After multiple exposures to David Graeber’s writing, I now know what to expect-a long, meandering, somewhat in need of an editor diatribe on topics that I’m genuinely curious about. Thus I settled in to attack his latest, diving deeply into the interesting bits and floating through his frequent long-winded expositions that veer off course. I figure I should give this guy a break, him being hailed as the originator of the term “99%” and being one of the organizers of Occupy Wall Street and all. With the freedom to just ingest the parts that I was keen to devour, I enjoyed his exploration of bureaucracy in these three essays (with an “appendix” essay trashing Chris Nolan’s film, The Dark Knight Rises, which I didn’t realize was considered anti-Occupy propaganda).
He starts with charts on how often the words “bureaucracy”, “paperwork”, and “performance review” were used in English language books over the last 150 years, the kind of hockey stick charts that startups and businesses of all kinds drool over, but in this case shudderingly-so. We’ve just become accustomed to the morass of paperwork that is required for daily life now. Graeber starts the collection with a personal story about his encounter with the bureaucracy surrounding getting his mother onto Medicaid and gaining control of her bank account after she’d been debilitated by a series of strokes. “Is this what ordinary life, for most people, is really like? Running around feeling like an idiot all day? Being somehow put in a position where one actually does end up acting like an idiot?” He points out that Americans are really good at bureaucracy (but embarrassed to be so) while the British are proud not to be, tracing this back to the fact that the U.S. is really “a German country that, owing to an early twentieth century rivalry, refuses to recognize itself as such. Despite the use of the English language there are far more Americans of German descent than English. Germany in contrast is a country quite proud of its efficiency in matters bureaucratic…”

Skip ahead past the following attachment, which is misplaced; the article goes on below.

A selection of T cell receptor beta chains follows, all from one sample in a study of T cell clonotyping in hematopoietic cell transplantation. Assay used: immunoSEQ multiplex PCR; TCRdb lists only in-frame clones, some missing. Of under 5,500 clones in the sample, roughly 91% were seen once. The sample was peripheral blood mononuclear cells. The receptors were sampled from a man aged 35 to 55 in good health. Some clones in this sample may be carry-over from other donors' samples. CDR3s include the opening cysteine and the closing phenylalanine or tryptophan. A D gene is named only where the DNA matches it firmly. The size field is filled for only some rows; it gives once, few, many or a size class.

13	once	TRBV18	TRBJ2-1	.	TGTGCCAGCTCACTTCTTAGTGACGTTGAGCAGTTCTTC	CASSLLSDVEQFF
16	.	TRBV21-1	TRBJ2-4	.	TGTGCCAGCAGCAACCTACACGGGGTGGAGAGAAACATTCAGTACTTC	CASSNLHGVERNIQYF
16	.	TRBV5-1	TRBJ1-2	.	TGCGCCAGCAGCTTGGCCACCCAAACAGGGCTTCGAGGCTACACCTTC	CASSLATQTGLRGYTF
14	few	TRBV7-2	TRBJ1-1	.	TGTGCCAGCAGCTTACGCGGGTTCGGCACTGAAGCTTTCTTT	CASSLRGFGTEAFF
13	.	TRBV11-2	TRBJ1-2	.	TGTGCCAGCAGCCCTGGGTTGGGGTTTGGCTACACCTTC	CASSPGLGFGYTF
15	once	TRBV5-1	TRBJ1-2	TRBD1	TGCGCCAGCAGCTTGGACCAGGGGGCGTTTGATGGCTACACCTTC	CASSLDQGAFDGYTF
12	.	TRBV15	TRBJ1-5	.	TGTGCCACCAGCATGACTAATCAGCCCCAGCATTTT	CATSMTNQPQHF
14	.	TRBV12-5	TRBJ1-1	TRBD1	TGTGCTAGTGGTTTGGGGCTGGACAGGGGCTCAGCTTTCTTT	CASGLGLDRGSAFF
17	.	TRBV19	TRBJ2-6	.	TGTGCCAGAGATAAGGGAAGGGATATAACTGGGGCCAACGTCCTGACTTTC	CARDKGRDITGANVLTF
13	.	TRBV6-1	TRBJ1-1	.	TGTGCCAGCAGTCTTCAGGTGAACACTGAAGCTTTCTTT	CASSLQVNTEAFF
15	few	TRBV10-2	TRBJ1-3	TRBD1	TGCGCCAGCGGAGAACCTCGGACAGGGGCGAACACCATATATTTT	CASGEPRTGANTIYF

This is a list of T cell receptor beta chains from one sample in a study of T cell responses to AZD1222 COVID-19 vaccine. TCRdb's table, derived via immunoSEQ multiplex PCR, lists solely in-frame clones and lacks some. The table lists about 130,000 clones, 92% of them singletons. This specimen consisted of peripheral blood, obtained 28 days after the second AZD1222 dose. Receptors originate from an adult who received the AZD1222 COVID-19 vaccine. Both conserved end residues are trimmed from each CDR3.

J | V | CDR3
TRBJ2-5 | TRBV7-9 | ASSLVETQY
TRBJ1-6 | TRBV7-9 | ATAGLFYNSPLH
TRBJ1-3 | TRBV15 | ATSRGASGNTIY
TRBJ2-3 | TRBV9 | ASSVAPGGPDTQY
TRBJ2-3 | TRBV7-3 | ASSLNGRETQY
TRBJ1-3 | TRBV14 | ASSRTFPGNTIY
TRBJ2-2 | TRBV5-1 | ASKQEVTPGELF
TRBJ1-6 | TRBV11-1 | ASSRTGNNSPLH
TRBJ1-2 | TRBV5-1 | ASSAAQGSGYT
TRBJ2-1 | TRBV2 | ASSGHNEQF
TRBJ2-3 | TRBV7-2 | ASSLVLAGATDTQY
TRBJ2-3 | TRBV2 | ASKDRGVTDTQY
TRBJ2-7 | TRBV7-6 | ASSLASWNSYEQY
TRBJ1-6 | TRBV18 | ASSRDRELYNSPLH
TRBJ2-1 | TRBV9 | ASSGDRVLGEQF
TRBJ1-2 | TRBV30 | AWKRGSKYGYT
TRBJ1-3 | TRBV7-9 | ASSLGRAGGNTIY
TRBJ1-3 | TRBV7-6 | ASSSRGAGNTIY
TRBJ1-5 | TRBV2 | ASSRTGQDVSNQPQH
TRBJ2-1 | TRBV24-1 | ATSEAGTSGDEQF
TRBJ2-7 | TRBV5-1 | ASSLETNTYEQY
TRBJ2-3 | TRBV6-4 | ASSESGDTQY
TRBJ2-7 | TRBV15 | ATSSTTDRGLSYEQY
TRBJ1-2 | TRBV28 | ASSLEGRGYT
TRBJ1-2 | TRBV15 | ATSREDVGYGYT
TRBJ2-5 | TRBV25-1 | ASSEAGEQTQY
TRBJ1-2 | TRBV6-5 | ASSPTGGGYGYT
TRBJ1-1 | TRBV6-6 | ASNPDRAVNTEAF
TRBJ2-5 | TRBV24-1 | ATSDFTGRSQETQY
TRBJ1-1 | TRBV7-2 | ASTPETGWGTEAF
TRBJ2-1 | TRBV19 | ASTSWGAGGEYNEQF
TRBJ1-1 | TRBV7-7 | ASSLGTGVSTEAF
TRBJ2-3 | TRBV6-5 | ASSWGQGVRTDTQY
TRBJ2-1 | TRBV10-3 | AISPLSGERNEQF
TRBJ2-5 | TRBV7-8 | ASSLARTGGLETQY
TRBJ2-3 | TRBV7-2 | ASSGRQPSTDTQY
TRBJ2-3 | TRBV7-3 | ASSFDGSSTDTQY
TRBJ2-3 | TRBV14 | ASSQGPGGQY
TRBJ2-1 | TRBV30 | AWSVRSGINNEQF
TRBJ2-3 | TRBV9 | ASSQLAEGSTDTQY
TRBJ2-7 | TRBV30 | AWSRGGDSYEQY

Continuing with the theme of Germany, Graeber explores the role that the post office played in creating bureaucracy, one of the “first attempts to apply top-down, military forms of organization to the public good.” I didn’t realize the “Neither snow nor rain nor heat nor gloom of night” quote originated with Herodotus about the Persian imperial messengers (Histories, 8.98). Graeber then connects us to Mark Ames’ book, Going Postal: Rage, Murder and Rebellion from Reagan’s Workplaces to Clinton’s Columbine and Beyond (added to the queue!), where he makes the connection that these “acts of inexplicable individual rage and madness–severed from any consideration of the systematic humiliations that always seem to set them off–bears an uncanny resemblance to teh way the nineteenth-century press treated slave revolts.”
I appreciated his frequent hat-tipping to readings of feminist literature, admitting, “When I first framed this problem, I wasn’t even aware of this body of literature, though my argument had clearly been indirectly influenced by it– it was only the intervention of a feminist friend that put me on to where many of these ideas were actually coming from.” A lot of Graeber’s juicy bits are hidden away in the footnotes… 172 of them to be exact.
Another surprising insight– police are bureaucrats with guns. Essentially they’re there to enforce the rules, and whenever they’re involved, there’s a lot of paperwork to fill out.